Blind Man Claims YMCA Denied Him Access To Indoor Running Track - NBC4: Columbus, Ohio News, Weather, and Sports (WCMH-TV)

Blind Man Claims YMCA Denied Him Access To Indoor Running Track

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LICKING COUNTY, Ohio -

Bob Jutzi doesn't let his visual impairment stop him from enjoying his daily run. Unable to run outside, he found the indoor running track at the Licking County YMCA in December of 2001.

"A sign was posted on the door alerting people to a blind runner. I wore a bright colored vest. I ran in the opposite direction to supposedly make seeing me easier," said Jutzi in an email to NBC4.

Bob began running in 1976, while attending a school for blind children in Minnesota.

"At the time, the only way for us to run was the track. It was six lanes, with guide wires dividing each lane. At each end of the guide wire was a piece of tape. We would run until we hit the tape at one end, spun around, went back," said Bob.

But last week, Jutzi claims YMCA staff told him he could no longer use the track and would have to run using a treadmill.

"I ran into somebody, who was in my lane. When I ran into him I could tell he was facing me. He went sprawling and  I continued running. And after I got done with my shower, I was called to the director's office and I was told he'd like to see me on the treadmill," Bob explained unhappily.

Bob tells NBC4 the YMCA is discriminating against him. But Licking Co. YMCA CEO Edward Bohren denies the claim. He's known Bob for 12 years.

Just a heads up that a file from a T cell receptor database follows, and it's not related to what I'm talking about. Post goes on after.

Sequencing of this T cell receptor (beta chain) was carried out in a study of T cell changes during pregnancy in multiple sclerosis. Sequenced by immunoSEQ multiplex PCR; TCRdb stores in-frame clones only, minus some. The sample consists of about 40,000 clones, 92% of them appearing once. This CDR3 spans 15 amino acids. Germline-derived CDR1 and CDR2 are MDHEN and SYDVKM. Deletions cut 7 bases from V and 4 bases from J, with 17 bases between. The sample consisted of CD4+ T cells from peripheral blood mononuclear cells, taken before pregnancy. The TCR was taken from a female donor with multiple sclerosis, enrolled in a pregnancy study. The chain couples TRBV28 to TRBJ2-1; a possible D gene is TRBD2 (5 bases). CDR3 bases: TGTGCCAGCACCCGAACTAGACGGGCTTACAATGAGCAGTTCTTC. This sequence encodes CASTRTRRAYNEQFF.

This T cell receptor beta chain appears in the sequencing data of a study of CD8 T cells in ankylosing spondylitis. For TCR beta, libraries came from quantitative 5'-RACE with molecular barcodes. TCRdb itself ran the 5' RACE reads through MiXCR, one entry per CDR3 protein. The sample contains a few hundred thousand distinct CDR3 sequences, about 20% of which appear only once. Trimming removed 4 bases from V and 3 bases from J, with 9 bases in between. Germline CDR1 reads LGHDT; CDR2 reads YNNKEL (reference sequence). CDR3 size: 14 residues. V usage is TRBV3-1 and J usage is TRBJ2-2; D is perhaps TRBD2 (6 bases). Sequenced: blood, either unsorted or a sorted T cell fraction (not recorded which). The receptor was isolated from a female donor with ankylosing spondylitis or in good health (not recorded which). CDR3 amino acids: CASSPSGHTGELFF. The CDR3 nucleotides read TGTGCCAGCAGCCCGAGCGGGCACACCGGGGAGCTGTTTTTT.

"It came to the point where it wasn't safe for Bob, as well as our members, on the track. So we setup a system where he can come and use the treadmill, as well as, any other machines," explained Bohren.

For years, a sign on the front door of the Licking Co. YMCA alerted customers that a blind person was using the track. Bob even wore a safety vest to warn others.

Now, he must use treadmills, which come with iPod inputs and other features for persons living with a disability. Bohren said a trainer can help Bob program the treadmill for the 11 miles he likes to run.

"We are always looking for ways and solutions to help any of our people with disabilities. So, that's what we've done. At this point, we are still in the learning stage and I would hope he would be willing to work with that," said Bohren.

Bob is reluctant and said he'd rather be injured than not be able to run.

"Just not the same, I could see if I started out on the treadmill," said Bob.

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